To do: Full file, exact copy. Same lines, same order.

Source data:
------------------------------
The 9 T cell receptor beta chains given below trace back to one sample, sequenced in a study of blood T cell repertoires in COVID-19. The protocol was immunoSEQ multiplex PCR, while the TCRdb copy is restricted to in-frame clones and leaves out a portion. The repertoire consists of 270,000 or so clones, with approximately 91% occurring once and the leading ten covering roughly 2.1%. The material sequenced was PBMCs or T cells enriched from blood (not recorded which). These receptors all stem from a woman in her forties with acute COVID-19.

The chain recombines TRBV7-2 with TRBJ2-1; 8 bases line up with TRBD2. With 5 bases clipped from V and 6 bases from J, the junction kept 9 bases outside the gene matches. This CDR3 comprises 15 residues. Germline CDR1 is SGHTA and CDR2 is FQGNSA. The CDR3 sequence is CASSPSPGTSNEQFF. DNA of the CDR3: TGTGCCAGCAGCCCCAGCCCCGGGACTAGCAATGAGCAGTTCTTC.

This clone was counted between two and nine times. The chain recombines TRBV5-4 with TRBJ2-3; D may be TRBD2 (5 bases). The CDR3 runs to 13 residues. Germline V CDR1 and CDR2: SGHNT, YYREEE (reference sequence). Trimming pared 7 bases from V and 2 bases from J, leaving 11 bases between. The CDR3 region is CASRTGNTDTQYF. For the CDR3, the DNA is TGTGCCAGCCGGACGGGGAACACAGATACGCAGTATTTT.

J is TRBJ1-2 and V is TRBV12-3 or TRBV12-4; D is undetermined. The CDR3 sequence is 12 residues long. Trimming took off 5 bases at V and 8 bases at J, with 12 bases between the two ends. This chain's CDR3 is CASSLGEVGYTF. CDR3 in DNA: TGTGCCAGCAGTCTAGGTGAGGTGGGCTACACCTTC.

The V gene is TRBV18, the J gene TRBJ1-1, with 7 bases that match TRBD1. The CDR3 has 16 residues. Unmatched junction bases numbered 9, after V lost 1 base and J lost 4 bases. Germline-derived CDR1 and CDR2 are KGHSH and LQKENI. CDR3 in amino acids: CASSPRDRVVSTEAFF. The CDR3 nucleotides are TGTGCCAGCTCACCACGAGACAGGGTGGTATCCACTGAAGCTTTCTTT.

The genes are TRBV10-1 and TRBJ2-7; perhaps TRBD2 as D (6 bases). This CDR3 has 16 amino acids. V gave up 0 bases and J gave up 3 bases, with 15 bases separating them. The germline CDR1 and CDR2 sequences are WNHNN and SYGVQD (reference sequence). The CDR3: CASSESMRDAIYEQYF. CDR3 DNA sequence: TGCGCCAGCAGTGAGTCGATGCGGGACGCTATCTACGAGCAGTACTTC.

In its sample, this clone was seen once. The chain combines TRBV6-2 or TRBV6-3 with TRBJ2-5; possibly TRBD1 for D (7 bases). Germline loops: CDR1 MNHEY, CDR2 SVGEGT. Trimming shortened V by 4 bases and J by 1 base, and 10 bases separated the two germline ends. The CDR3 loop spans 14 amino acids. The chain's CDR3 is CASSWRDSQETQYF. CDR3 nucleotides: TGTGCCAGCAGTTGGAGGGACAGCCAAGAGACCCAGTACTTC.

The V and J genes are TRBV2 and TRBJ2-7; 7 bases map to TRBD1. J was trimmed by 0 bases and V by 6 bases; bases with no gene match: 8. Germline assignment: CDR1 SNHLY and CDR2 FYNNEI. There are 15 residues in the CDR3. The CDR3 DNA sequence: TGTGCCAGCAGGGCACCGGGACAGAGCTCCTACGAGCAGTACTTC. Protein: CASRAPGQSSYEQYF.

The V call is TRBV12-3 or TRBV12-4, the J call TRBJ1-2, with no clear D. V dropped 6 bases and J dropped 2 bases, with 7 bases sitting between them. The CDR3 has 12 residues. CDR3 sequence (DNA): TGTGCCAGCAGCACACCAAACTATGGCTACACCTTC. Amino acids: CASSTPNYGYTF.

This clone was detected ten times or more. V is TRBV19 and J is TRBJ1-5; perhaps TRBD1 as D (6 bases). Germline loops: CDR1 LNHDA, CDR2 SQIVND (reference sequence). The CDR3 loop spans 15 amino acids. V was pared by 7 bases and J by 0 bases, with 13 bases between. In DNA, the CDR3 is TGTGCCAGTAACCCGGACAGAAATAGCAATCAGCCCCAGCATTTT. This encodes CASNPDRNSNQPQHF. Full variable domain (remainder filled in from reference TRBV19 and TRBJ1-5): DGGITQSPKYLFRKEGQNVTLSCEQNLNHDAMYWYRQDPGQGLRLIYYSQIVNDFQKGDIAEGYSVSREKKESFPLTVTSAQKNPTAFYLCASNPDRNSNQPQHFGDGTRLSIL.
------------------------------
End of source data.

The 9 T cell receptor beta chains given below trace back to one sample, sequenced in a study of blood T cell repertoires in COVID-19. The protocol was immunoSEQ multiplex PCR, while the TCRdb copy is restricted to in-frame clones and leaves out a portion. The repertoire consists of 270,000 or so clones, with approximately 91% occurring once and the leading ten covering roughly 2.1%. The material sequenced was PBMCs or T cells enriched from blood (not recorded which). These receptors all stem from a woman in her forties with acute COVID-19.

The chain recombines TRBV7-2 with TRBJ2-1; 8 bases line up with TRBD2. With 5 bases clipped from V and 6 bases from J, the junction kept 9 bases outside the gene matches. This CDR3 comprises 15 residues. Germline CDR1 is SGHTA and CDR2 is FQGNSA. The CDR3 sequence is CASSPSPGTSNEQFF. DNA of the CDR3: TGTGCCAGCAGCCCCAGCCCCGGGACTAGCAATGAGCAGTTCTTC.

This clone was counted between two and nine times. The chain recombines TRBV5-4 with TRBJ2-3; D may be TRBD2 (5 bases). The CDR3 runs to 13 residues. Germline V CDR1 and CDR2: SGHNT, YYREEE (reference sequence). Trimming pared 7 bases from V and 2 bases from J, leaving 11 bases between. The CDR3 region is CASRTGNTDTQYF. For the CDR3, the DNA is TGTGCCAGCCGGACGGGGAACACAGATACGCAGTATTTT.

J is TRBJ1-2 and V is TRBV12-3 or TRBV12-4; D is undetermined. The CDR3 sequence is 12 residues long. Trimming took off 5 bases at V and 8 bases at J, with 12 bases between the two ends. This chain's CDR3 is CASSLGEVGYTF. CDR3 in DNA: TGTGCCAGCAGTCTAGGTGAGGTGGGCTACACCTTC.

The V gene is TRBV18, the J gene TRBJ1-1, with 7 bases that match TRBD1. The CDR3 has 16 residues. Unmatched junction bases numbered 9, after V lost 1 base and J lost 4 bases. Germline-derived CDR1 and CDR2 are KGHSH and LQKENI. CDR3 in amino acids: CASSPRDRVVSTEAFF. The CDR3 nucleotides are TGTGCCAGCTCACCACGAGACAGGGTGGTATCCACTGAAGCTTTCTTT.

The genes are TRBV10-1 and TRBJ2-7; perhaps TRBD2 as D (6 bases). This CDR3 has 16 amino acids. V gave up 0 bases and J gave up 3 bases, with 15 bases separating them. The germline CDR1 and CDR2 sequences are WNHNN and SYGVQD (reference sequence). The CDR3: CASSESMRDAIYEQYF. CDR3 DNA sequence: TGCGCCAGCAGTGAGTCGATGCGGGACGCTATCTACGAGCAGTACTTC.

In its sample, this clone was seen once. The chain combines TRBV6-2 or TRBV6-3 with TRBJ2-5; possibly TRBD1 for D (7 bases). Germline loops: CDR1 MNHEY, CDR2 SVGEGT. Trimming shortened V by 4 bases and J by 1 base, and 10 bases separated the two germline ends. The CDR3 loop spans 14 amino acids. The chain's CDR3 is CASSWRDSQETQYF. CDR3 nucleotides: TGTGCCAGCAGTTGGAGGGACAGCCAAGAGACCCAGTACTTC.

The V and J genes are TRBV2 and TRBJ2-7; 7 bases map to TRBD1. J was trimmed by 0 bases and V by 6 bases; bases with no gene match: 8. Germline assignment: CDR1 SNHLY and CDR2 FYNNEI. There are 15 residues in the CDR3. The CDR3 DNA sequence: TGTGCCAGCAGGGCACCGGGACAGAGCTCCTACGAGCAGTACTTC. Protein: CASRAPGQSSYEQYF.

The V call is TRBV12-3 or TRBV12-4, the J call TRBJ1-2, with no clear D. V dropped 6 bases and J dropped 2 bases, with 7 bases sitting between them. The CDR3 has 12 residues. CDR3 sequence (DNA): TGTGCCAGCAGCACACCAAACTATGGCTACACCTTC. Amino acids: CASSTPNYGYTF.

This clone was detected ten times or more. V is TRBV19 and J is TRBJ1-5; perhaps TRBD1 as D (6 bases). Germline loops: CDR1 LNHDA, CDR2 SQIVND (reference sequence). The CDR3 loop spans 15 amino acids. V was pared by 7 bases and J by 0 bases, with 13 bases between. In DNA, the CDR3 is TGTGCCAGTAACCCGGACAGAAATAGCAATCAGCCCCAGCATTTT. This encodes CASNPDRNSNQPQHF. Full variable domain (remainder filled in from reference TRBV19 and TRBJ1-5): DGGITQSPKYLFRKEGQNVTLSCEQNLNHDAMYWYRQDPGQGLRLIYYSQIVNDFQKGDIAEGYSVSREKKESFPLTVTSAQKNPTAFYLCASNPDRNSNQPQHFGDGTRLSIL.